Yet Dunn took the lead in negotiating with state officials to get HMA’s contract renewed in 1985. One unique feature of that negotiation was the decision to hire an “ombudsman,” or compliance coordinator, to smooth problems between HMA and the state. During the state police investigation, however, the ombudsman contract was repeatedly described as a “bribe.” Arkansas Board of Corrections Chairman Woodson Walker told investigators that the ombudsman was his idea. “The governor [Clinton] was deeply concerned with HMA’s past performance,” Walker told investigators, and Clinton said “that I would be held personally responsible for the performance of whatever medical provider was chosen.” Woodson recommended renewing HMA’s contract, but with an ombudsman position added as a “safeguard” to ensure HMA’s good performance.
Both Walker and Clinton suggested HMA hire Richard Mays, an Arkansas lawyer and Clinton-appointed judge, HMA president Dunn told investigators. “Dunn stated that Walker advised him that Mays was black (a plus in a system where most of the inmates are black), had good qualifications and was an outstanding attorney,” according to investigators’ notes.
Mays is no stranger to Clinton scandals. He was accused of trying to quash the federal case against David Hale, Kenneth Starr’s key Whitewater informant whose personal credibility has been repeatedly challenged. Mays is also credited with leveraging Little Rock restaurateur-turned-international businessman Charlie Trie’s first $100,000 donation to Clinton’s 1992 presidential campaign. Trie, whose Chinese and Indonesian connections have been the subject of controversy and investigation, has been a conduit for several controversial donations to the Democratic National Committee.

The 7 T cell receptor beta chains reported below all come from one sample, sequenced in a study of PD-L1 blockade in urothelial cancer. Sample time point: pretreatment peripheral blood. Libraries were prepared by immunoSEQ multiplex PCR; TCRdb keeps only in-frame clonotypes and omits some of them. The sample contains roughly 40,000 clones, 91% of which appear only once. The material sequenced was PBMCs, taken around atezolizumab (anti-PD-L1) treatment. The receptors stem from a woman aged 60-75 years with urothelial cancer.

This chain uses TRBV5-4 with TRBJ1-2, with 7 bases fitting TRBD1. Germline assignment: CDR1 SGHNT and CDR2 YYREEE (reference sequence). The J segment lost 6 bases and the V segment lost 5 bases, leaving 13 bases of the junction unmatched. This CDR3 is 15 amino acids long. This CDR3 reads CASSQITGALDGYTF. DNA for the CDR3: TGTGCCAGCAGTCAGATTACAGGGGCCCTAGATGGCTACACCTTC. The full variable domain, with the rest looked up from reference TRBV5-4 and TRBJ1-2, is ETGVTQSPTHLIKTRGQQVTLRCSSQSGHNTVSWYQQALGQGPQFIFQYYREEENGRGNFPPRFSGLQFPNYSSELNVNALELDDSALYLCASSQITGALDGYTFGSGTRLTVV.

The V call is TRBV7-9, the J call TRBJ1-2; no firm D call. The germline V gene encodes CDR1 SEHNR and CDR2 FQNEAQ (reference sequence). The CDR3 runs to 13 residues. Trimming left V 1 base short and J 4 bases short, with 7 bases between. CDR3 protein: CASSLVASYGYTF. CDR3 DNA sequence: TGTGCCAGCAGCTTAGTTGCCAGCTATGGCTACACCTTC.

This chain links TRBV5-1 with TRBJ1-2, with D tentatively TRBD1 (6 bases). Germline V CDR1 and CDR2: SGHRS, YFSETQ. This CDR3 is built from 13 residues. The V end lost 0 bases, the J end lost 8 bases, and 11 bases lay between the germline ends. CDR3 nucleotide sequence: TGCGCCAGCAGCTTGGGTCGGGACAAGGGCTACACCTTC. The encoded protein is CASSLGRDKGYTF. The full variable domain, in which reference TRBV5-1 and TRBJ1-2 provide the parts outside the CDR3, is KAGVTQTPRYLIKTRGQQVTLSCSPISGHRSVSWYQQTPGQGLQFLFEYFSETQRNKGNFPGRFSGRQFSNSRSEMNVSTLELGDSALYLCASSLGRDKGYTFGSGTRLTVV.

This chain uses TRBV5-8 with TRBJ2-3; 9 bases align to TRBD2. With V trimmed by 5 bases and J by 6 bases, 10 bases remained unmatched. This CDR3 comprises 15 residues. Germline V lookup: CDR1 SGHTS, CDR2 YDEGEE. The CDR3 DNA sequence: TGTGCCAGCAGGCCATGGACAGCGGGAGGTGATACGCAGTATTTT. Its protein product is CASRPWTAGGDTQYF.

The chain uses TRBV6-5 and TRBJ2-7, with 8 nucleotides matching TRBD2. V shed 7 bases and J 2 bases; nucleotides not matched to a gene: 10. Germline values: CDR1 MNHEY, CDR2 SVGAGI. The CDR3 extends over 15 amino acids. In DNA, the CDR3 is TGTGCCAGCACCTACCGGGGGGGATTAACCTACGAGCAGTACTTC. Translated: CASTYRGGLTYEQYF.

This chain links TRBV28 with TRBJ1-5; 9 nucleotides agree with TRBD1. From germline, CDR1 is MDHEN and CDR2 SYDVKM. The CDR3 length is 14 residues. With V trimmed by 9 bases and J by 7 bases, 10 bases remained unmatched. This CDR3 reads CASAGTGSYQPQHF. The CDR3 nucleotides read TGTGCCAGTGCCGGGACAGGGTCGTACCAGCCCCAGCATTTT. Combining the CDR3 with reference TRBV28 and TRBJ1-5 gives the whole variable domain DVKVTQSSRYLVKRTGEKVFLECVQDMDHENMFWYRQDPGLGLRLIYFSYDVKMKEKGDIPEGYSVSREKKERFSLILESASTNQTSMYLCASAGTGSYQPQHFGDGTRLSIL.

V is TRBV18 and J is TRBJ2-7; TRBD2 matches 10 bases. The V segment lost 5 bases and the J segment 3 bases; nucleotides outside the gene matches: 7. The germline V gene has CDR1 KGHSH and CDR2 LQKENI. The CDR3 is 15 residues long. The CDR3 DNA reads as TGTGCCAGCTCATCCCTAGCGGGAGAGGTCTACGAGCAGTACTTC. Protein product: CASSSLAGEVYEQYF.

Mays’ ties to Clinton continued in Washington. A former finance vice chairman of the DNC, Mays and his wife, Jennifer, stayed in the Lincoln Bedroom and attended White House state dinners. Mays did not return repeated calls from Salon about this story.
Dunn told investigators that HMA hired Mays for a two-year contract of $25,000. But during the investigation, no contract could ever be found, and the ombudsman position was considered by many within the prison system as a bribe. When asked about Mays’ contract, prison Health Services Administrator Sam Jordison “appeared to be quite uncomfortable,” investigators wrote. Jordison didn’t call the Mays contract a bribe, but he did say, “I’ve talked to Mr. Mays on two or three occasions, and I never really knew what the hell he wanted. I do feel there was something here between Mr. Walker, Mr. Mays and HMA.”
Henderson disputed that. He admitted to investigators that he “agreed to include the ombudsman so as not to endanger the continuing contract.” In fact, the only work Henderson recalls Mays doing was helping create an affirmative action program and an employee handbook — although affirmative action issues had not been at the center of allegations against HMA.